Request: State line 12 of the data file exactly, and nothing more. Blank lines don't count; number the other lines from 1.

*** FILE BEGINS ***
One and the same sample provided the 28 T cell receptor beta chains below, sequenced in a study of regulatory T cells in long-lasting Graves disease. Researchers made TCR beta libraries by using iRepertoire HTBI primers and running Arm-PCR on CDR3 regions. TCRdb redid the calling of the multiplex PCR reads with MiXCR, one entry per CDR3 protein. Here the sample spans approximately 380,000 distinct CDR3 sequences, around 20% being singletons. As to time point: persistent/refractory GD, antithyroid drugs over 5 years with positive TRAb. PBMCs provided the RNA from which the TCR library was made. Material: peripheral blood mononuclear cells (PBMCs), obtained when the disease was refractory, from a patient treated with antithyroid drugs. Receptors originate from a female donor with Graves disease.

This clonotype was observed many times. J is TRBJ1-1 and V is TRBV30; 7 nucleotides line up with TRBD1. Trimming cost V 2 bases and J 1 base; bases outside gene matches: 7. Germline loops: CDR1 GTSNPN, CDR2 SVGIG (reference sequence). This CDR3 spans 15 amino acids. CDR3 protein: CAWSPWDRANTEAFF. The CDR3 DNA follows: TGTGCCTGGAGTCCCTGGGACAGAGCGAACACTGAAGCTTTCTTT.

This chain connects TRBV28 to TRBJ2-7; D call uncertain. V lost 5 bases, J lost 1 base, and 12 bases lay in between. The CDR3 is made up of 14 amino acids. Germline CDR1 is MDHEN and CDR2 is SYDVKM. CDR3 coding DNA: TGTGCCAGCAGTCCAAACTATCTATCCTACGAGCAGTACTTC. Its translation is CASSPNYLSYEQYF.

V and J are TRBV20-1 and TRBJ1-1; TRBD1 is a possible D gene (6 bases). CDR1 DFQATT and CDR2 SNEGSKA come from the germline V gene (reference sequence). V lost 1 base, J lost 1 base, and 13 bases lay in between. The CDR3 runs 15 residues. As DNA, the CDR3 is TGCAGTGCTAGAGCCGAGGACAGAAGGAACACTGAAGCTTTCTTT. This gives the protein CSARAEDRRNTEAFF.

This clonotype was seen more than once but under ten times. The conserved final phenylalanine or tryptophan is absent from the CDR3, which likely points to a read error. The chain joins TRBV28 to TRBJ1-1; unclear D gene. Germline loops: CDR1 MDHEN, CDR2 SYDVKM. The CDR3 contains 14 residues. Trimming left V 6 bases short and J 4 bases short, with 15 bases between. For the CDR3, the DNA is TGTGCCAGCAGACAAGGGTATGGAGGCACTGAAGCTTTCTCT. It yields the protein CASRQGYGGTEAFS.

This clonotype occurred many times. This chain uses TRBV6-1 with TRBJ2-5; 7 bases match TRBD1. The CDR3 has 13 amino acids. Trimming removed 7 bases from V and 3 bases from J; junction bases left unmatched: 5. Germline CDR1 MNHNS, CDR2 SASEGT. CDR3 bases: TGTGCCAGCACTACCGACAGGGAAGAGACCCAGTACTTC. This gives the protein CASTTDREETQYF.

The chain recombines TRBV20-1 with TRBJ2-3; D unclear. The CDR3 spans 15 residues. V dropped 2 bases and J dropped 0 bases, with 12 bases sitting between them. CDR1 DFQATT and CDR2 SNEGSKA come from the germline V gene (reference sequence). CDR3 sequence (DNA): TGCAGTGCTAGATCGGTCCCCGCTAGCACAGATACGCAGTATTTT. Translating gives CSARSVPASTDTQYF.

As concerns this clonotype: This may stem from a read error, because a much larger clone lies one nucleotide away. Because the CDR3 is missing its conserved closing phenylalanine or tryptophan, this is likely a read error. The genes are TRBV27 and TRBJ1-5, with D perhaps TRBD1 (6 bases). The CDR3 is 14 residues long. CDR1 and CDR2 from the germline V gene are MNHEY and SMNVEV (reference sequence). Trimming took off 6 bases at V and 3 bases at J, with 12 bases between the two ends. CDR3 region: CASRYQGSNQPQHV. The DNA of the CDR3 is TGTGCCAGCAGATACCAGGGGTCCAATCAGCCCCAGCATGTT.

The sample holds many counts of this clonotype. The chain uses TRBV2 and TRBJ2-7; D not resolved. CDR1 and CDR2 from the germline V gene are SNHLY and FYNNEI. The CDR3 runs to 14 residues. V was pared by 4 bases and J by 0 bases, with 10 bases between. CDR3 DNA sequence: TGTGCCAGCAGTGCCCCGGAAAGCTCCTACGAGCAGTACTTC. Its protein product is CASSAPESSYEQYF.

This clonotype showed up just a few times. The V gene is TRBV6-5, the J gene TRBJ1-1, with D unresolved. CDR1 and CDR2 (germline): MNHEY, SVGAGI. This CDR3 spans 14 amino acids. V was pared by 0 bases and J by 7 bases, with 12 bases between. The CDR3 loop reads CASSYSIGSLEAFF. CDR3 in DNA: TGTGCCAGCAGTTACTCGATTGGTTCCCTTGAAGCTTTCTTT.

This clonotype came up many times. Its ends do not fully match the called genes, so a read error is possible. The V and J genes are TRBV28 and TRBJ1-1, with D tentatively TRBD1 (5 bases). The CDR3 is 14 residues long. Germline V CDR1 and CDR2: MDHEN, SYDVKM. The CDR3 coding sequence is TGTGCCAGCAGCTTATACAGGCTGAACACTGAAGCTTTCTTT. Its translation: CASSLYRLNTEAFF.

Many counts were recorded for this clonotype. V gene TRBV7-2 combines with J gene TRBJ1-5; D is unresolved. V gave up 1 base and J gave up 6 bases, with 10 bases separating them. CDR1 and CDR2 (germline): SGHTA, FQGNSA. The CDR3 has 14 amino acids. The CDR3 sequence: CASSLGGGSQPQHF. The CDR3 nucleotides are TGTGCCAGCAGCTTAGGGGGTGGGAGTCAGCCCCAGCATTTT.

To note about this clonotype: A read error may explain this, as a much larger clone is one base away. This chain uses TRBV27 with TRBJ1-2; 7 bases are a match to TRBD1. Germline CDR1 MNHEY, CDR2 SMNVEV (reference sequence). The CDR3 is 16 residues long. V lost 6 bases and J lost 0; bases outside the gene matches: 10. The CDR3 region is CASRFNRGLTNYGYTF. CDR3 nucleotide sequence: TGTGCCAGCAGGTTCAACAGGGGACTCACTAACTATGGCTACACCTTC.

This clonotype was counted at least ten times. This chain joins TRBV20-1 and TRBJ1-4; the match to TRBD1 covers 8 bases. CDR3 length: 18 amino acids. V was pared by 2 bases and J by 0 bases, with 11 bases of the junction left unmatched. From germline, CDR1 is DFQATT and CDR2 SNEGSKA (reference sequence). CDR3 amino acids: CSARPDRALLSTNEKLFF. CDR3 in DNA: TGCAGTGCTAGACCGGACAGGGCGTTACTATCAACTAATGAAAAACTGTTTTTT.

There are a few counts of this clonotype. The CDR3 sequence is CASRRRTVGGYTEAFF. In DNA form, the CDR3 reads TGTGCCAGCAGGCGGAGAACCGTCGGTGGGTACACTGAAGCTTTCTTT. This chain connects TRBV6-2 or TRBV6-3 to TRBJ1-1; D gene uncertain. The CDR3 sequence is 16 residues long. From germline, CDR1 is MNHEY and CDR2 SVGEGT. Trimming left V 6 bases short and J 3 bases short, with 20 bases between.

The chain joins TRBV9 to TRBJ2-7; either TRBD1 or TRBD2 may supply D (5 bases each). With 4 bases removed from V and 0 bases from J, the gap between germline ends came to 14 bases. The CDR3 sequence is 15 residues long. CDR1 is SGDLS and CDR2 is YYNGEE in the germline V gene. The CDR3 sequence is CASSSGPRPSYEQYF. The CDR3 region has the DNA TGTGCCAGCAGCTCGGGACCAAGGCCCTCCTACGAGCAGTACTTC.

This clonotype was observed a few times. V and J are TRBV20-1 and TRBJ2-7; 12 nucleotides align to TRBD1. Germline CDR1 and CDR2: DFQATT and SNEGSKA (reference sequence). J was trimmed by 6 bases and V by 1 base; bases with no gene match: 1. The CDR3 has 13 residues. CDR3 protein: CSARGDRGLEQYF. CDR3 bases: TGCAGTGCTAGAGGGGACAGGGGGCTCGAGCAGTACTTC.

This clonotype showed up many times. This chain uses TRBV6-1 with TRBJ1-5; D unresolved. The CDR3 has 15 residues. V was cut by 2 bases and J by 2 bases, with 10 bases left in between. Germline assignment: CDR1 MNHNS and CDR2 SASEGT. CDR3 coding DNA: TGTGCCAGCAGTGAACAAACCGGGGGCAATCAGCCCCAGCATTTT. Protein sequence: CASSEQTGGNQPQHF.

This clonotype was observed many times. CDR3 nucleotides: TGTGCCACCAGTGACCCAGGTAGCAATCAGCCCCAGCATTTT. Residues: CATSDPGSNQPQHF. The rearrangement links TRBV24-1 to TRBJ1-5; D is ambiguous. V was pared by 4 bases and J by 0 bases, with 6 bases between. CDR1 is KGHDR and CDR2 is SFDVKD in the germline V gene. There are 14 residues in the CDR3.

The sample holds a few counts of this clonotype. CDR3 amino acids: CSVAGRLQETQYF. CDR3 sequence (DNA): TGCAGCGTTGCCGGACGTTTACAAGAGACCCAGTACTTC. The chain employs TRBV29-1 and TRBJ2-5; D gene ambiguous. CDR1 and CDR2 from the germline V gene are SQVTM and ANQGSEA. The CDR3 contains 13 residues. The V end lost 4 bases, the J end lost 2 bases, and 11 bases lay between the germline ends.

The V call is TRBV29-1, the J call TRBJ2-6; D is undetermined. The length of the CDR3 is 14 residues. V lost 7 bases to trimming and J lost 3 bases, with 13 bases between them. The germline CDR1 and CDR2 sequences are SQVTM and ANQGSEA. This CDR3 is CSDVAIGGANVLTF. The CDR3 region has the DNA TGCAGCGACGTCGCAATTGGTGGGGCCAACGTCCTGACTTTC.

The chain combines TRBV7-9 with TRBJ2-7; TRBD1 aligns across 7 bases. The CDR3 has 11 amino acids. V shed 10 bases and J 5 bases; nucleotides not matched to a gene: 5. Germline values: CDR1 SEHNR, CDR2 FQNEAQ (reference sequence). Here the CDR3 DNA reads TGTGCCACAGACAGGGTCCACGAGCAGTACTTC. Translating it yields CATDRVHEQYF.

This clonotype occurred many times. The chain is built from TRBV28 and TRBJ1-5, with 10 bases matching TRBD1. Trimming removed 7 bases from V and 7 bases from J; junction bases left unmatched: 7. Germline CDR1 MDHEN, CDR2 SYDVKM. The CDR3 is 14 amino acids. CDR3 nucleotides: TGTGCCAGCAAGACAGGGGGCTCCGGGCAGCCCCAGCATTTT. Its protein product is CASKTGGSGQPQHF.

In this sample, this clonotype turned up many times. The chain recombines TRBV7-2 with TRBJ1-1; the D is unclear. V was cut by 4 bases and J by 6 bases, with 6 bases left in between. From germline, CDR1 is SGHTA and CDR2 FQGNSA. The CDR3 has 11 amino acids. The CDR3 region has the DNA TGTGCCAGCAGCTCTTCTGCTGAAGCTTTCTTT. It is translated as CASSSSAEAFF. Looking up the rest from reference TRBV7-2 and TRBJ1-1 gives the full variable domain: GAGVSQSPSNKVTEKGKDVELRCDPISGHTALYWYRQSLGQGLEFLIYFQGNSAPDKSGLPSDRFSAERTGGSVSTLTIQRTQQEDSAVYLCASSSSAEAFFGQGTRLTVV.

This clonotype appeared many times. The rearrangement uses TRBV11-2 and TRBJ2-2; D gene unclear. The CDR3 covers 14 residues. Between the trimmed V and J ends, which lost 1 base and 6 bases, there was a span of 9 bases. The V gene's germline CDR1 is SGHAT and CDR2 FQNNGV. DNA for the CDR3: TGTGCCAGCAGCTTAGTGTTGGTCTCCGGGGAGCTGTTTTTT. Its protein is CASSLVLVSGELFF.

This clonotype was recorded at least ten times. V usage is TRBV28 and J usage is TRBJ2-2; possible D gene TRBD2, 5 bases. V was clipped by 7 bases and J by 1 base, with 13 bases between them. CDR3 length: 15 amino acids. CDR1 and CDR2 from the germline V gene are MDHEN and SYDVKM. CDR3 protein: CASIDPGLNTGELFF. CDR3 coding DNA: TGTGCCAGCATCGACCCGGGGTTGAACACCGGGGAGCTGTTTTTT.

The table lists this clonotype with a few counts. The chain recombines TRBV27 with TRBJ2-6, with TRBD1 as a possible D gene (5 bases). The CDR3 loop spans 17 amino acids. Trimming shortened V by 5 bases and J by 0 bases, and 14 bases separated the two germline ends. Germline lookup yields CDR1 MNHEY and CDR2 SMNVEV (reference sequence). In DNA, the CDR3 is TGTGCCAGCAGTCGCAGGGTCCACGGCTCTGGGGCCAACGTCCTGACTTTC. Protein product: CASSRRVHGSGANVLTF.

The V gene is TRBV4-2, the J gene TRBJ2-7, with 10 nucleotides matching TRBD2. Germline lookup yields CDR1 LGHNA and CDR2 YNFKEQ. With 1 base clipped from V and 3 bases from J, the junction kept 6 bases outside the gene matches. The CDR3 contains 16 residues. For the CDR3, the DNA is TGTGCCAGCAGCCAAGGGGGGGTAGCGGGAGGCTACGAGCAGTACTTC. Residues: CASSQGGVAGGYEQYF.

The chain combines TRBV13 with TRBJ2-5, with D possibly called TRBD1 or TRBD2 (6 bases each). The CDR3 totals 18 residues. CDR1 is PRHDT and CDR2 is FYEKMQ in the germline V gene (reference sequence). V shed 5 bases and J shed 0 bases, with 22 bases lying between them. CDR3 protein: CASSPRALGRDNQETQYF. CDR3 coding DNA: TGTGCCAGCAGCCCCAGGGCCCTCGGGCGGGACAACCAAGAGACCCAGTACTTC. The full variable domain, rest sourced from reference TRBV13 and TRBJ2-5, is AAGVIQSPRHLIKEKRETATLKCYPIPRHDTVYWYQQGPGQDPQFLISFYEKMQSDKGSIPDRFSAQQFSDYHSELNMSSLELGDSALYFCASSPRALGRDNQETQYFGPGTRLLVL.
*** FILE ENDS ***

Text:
Many counts were recorded for this clonotype. V gene TRBV7-2 combines with J gene TRBJ1-5; D is unresolved. V gave up 1 base and J gave up 6 bases, with 10 bases separating them. CDR1 and CDR2 (germline): SGHTA, FQGNSA. The CDR3 has 14 amino acids. The CDR3 sequence: CASSLGGGSQPQHF. The CDR3 nucleotides are TGTGCCAGCAGCTTAGGGGGTGGGAGTCAGCCCCAGCATTTT.